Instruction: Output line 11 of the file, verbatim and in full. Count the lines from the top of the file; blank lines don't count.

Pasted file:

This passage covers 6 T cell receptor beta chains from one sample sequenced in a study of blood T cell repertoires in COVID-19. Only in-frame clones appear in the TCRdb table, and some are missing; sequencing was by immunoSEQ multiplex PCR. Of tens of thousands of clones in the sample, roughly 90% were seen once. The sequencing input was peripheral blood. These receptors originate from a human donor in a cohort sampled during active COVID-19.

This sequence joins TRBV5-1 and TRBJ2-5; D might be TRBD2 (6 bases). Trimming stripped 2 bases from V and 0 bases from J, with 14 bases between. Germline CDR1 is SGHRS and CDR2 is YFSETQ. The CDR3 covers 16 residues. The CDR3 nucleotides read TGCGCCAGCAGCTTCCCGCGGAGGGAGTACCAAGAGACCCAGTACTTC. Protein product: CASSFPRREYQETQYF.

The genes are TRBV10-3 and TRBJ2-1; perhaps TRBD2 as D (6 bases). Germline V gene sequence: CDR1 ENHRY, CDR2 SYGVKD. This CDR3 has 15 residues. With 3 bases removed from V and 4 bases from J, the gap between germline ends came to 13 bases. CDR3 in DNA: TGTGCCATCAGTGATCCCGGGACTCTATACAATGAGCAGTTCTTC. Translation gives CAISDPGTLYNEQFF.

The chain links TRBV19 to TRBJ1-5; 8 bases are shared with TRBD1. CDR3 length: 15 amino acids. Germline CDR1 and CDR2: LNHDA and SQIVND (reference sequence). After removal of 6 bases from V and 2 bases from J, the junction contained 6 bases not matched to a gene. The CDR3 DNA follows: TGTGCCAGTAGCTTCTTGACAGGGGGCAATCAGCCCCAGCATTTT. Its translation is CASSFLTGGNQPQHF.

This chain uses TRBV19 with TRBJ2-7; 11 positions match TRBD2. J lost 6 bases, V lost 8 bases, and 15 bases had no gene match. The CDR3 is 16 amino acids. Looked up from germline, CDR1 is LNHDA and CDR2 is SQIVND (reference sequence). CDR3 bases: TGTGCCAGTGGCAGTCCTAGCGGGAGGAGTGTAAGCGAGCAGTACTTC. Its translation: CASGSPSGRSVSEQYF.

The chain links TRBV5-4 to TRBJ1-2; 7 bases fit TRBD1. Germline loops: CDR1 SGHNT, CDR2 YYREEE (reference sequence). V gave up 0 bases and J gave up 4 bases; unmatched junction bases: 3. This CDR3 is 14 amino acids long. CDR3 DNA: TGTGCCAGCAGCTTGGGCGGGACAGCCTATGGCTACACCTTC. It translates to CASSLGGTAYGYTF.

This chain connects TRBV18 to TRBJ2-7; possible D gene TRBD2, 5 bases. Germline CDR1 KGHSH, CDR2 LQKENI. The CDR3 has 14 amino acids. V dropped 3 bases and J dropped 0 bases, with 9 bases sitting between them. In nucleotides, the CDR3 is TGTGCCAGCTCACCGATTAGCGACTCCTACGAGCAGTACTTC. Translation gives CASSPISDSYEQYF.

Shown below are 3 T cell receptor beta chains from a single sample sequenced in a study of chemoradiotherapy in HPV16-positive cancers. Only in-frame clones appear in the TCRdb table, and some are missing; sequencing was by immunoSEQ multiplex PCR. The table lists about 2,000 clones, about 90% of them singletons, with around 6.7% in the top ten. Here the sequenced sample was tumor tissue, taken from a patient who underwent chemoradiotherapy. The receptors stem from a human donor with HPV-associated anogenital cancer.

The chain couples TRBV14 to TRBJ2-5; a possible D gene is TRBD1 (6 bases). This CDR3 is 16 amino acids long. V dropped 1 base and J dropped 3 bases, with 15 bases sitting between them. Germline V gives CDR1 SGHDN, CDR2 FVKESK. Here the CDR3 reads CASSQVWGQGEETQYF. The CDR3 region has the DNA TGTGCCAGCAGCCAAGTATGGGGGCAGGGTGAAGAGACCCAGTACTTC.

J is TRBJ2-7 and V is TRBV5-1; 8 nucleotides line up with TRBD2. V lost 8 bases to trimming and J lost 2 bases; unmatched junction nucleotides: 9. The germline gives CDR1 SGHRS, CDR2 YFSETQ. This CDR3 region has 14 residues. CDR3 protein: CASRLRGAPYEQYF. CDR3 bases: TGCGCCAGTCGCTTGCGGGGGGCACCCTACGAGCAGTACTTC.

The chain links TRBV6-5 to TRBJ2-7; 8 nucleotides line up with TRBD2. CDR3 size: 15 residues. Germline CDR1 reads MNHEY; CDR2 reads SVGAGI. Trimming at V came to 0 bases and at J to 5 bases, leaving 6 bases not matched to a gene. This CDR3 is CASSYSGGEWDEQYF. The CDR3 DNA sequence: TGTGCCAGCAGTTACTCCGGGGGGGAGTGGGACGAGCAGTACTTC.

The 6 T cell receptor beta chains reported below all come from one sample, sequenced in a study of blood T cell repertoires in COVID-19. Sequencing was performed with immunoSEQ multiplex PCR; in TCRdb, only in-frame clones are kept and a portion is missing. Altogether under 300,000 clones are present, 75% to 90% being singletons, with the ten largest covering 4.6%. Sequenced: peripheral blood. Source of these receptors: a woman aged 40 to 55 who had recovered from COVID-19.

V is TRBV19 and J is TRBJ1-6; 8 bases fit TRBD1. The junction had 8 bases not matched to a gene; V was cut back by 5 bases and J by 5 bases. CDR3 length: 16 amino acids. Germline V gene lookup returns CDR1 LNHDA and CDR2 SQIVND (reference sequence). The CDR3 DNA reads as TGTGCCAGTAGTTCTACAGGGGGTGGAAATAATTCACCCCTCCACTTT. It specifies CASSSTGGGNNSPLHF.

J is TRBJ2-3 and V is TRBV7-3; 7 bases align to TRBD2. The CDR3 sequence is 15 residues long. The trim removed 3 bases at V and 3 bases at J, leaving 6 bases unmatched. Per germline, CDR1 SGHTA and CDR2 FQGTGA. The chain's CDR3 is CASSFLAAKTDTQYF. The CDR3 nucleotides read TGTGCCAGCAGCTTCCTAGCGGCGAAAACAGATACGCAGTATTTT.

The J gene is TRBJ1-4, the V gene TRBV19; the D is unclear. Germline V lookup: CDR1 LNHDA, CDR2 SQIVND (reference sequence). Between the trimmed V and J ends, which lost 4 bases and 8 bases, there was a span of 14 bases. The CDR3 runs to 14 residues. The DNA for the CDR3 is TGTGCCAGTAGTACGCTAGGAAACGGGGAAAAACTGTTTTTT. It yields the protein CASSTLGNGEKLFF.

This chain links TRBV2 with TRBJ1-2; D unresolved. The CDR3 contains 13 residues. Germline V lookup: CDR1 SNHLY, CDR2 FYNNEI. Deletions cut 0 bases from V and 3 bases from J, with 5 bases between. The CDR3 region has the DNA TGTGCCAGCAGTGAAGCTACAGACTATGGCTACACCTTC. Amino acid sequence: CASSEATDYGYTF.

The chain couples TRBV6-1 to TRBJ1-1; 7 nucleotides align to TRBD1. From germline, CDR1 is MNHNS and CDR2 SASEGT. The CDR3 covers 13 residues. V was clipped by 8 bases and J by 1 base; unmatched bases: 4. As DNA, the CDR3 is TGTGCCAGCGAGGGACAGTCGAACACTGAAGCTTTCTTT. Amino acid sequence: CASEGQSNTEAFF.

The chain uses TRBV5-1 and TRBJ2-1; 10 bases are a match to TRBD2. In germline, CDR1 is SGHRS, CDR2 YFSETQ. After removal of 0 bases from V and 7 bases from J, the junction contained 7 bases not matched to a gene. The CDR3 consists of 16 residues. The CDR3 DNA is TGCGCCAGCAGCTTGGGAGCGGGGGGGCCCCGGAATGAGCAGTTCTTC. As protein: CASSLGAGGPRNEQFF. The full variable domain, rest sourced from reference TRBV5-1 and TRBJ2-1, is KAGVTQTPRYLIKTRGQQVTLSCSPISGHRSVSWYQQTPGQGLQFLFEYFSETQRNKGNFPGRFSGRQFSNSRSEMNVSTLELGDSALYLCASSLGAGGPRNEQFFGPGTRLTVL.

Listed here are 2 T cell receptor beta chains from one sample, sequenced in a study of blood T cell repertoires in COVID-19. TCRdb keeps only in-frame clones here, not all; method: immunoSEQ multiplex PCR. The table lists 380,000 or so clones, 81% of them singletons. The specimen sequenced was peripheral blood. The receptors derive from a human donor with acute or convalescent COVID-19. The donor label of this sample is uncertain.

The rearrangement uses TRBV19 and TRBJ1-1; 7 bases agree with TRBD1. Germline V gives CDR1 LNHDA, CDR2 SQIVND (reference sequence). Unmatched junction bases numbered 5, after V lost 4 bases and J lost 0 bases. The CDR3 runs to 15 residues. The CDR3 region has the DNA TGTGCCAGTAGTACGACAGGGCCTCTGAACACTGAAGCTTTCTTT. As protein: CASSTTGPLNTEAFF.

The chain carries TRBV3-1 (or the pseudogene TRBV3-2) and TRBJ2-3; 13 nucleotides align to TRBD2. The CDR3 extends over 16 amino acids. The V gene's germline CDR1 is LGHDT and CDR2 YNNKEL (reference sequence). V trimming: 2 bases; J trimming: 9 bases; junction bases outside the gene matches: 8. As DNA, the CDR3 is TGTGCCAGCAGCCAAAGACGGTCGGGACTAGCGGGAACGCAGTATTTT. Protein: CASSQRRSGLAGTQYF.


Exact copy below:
The chain links TRBV6-5 to TRBJ2-7; 8 nucleotides line up with TRBD2. CDR3 size: 15 residues. Germline CDR1 reads MNHEY; CDR2 reads SVGAGI. Trimming at V came to 0 bases and at J to 5 bases, leaving 6 bases not matched to a gene. This CDR3 is CASSYSGGEWDEQYF. The CDR3 DNA sequence: TGTGCCAGCAGTTACTCCGGGGGGGAGTGGGACGAGCAGTACTTC.